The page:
Friday, July 14, 2006

King Kaufman is my new hero

Only he could take a column about the headbutt heard around the world and use it to quote Monty Python:

It's generally agreed that Materazzi said something really terrible to Zidane, but there's been no end to speculation and debate over what he actually said. Various theories have Materazzi using anti-Muslim slurs or calling him an Arab terrorist. Zidane is the son of Algerian immigrants.

***

"I did not say anything to him concerning racism, religion or politics," Materazzi said. "I didn't say anything about his mother either. I lost my mother when I was 15 years old and still now nothing moves me more than talking about her. Naturally, I did not know that his [mother] was in hospital and I want to send her my best wishes."

Sounds like he said something about Zidane's mother, doesn't it?

***

Because while we can all empathize with Zidane's sentiment that it's unfair for the retaliation to be punished but not the provocation, the first problem, just as it was for Mom or Dad when you were smacking your little brother upside his annoying head, is one of enforcement. How are officials supposed to know about the provocation?

It's hard enough to catch the big stuff. Zidane's massive head butt to Materazzi's chest was an obvious red-card foul when it was shown on TV replays, but in the stadium, it was easy to miss. Since it happened away from the ball, it looked to most of the crowd like just another soccer player writhing around on the grass. Nothing to get too excited about.

The referee would have missed it if he hadn't consulted with one of his assistants, who had apparently seen the replay on one of the stadium's giant video screens. We're talking about a -- wham! -- solid head butt to the chest in wide-open space. Almost missed.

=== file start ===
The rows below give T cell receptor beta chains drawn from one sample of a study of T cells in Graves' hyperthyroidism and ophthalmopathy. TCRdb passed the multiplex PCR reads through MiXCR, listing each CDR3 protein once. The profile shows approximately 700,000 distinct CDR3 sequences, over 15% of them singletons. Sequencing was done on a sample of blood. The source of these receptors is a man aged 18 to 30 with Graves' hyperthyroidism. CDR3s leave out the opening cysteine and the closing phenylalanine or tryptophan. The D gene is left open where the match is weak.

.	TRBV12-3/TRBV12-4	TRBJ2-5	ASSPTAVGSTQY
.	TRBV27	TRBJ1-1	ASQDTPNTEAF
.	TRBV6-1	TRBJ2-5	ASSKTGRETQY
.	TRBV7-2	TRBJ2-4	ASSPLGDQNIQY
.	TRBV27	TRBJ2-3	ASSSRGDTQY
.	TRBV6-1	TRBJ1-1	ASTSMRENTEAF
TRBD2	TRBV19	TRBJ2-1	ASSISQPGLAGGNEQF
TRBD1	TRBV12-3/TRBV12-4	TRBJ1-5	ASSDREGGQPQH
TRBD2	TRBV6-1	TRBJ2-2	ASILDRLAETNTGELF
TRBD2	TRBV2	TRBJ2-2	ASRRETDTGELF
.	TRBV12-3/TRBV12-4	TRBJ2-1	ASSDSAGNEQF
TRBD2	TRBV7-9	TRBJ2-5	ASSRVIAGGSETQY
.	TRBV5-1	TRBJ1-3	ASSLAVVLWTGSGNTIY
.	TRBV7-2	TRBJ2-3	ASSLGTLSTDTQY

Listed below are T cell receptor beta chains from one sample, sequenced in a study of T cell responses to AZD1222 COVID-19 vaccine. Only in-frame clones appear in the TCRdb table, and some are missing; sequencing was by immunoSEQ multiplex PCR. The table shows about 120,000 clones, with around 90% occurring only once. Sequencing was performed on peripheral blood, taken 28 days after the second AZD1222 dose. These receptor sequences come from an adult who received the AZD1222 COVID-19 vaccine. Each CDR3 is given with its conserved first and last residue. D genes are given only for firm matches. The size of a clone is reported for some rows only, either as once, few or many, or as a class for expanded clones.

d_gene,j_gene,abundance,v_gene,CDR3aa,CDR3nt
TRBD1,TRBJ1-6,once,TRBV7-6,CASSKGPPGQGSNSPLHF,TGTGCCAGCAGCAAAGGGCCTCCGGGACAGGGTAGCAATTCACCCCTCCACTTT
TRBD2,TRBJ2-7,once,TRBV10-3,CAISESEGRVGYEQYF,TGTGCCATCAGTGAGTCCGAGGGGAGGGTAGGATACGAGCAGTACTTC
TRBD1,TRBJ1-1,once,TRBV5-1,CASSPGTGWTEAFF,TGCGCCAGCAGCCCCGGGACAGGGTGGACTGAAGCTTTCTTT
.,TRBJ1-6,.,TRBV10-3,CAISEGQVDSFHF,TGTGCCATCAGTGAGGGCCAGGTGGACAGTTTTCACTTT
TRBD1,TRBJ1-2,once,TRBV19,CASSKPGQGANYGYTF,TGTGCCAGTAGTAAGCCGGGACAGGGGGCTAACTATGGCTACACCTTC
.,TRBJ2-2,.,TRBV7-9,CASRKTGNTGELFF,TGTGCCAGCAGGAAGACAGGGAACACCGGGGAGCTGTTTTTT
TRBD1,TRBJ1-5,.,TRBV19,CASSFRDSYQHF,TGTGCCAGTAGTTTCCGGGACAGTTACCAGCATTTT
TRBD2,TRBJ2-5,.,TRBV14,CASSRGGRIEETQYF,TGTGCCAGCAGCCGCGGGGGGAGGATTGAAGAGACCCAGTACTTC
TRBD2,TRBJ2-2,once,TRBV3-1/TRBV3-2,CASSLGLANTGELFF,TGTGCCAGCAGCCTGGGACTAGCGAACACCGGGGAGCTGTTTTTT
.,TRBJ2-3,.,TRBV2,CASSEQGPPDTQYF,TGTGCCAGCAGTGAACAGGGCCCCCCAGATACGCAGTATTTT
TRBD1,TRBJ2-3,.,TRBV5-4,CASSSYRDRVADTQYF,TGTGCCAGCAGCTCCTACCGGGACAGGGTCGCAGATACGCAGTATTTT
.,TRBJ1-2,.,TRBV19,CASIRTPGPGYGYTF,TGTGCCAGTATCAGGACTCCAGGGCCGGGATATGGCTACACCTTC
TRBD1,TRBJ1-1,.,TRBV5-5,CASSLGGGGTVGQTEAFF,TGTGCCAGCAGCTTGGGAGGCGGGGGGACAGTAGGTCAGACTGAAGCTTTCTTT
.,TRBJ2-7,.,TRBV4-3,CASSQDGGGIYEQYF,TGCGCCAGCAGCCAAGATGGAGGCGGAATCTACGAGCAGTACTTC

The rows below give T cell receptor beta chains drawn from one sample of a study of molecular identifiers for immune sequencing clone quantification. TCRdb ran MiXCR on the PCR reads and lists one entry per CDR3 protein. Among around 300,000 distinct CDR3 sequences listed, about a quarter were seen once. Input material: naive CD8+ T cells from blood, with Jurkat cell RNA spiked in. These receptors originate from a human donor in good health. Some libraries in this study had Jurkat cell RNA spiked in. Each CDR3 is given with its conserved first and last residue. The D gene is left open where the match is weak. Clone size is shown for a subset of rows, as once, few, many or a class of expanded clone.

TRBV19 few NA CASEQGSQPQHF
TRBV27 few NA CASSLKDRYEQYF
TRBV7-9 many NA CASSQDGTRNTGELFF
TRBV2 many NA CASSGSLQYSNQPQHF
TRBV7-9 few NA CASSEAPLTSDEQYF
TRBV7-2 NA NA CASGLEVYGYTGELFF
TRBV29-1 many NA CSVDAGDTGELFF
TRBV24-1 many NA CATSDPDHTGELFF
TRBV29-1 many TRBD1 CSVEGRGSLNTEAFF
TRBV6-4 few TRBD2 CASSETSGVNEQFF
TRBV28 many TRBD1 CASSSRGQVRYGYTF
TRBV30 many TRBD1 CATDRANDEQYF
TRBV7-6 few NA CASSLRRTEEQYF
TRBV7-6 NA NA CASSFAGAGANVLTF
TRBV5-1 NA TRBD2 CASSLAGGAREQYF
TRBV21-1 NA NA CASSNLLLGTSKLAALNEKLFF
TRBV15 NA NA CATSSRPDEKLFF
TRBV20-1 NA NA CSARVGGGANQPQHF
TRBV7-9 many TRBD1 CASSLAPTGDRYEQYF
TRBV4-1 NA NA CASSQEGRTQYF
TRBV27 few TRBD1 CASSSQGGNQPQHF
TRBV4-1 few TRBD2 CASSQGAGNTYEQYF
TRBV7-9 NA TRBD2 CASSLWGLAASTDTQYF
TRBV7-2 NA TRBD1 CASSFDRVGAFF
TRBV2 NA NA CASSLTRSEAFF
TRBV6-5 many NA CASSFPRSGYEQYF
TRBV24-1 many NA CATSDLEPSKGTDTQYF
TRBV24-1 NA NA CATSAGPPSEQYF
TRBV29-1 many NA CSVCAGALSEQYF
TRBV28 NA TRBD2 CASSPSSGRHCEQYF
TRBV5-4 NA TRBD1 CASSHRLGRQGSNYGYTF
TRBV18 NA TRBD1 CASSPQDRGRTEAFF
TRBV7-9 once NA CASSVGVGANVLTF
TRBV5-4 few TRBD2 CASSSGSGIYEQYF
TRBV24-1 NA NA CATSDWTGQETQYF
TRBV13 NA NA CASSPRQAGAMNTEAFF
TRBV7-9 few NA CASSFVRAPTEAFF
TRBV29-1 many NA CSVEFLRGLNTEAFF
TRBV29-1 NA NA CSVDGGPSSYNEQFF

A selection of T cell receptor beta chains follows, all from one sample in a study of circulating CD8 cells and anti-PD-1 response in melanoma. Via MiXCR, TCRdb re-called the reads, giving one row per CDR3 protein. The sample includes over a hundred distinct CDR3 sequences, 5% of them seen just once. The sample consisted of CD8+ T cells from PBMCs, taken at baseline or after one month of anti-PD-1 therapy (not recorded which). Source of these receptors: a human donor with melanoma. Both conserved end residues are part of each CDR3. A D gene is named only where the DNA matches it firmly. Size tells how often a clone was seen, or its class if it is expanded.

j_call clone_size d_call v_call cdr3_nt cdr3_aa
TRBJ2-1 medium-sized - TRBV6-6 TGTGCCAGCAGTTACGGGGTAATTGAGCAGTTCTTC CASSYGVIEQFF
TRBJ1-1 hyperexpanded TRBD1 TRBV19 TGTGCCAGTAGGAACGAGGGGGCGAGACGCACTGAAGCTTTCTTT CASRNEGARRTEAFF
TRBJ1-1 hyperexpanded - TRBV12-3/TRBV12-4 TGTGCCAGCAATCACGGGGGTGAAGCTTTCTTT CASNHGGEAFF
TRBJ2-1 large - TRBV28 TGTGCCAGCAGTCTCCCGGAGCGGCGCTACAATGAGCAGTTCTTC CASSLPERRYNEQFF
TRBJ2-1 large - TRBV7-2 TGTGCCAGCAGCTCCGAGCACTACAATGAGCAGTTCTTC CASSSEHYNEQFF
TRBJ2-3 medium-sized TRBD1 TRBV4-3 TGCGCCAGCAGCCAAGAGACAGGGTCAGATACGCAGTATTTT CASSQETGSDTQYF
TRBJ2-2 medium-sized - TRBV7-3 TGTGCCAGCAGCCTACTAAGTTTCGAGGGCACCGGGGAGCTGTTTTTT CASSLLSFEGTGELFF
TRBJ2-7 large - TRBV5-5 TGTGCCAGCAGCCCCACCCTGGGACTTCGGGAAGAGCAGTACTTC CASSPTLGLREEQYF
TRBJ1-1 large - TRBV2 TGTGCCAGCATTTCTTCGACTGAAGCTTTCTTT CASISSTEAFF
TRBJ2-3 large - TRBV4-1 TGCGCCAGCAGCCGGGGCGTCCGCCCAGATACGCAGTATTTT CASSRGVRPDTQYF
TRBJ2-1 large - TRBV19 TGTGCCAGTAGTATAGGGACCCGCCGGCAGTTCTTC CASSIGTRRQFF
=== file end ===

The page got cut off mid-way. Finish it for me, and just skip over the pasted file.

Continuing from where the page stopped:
And now this enforcement system is supposed to know that, just before the broad-daylight head butt to the chest that it missed, the guy who got head-butted said, "Your mother was a hamster and your father smelt of elderberries!" as opposed to "Zenadine, my friend, you have always been my hero and I'm sorry about your mother being sick."

5 comments:

DSL said...

I did hear on the news that it was something about his mother and sister. What is it about sports figures that they go around acting like 8 year olds or worse? Too much testosterone I suppose. I think both should have been disqualified.

Justin S. said...

Well, there's no way to prove what he said. If there were a way to prove it and he made an overly offensive remark, I have no problem with punishing him, but if it's all "he said, he said" then you can't.

Bo said...

The Python reference I thought of was "The Joke" sketch. Instead of the joke being funny making people laugh to death, What the Italian said was the one thing that makes people headbutt each other.

Oh Zizou, look what you have done.

Dara said...

Justin: It's like Kaufman's analogy to the kids and the parents -- regardless of how terrible whatever Materazzi said to provoke Zizou was, it's irrelevant. Zizou shouldn't have headbutted him.

Bo: Apparently those silly Frenchmen take the whole "Yo mamma" thing to another level. Next thing you know, livestock will be catapulted towards the goal.

Next time someone tells me that my dad smells of elderberries, I might just have to rough 'em up.

Justin S. said...

Dara, I think you've found the way to get Americans interested in Soccer. Who wouldn't watch if livestock were catapulted toward the goal?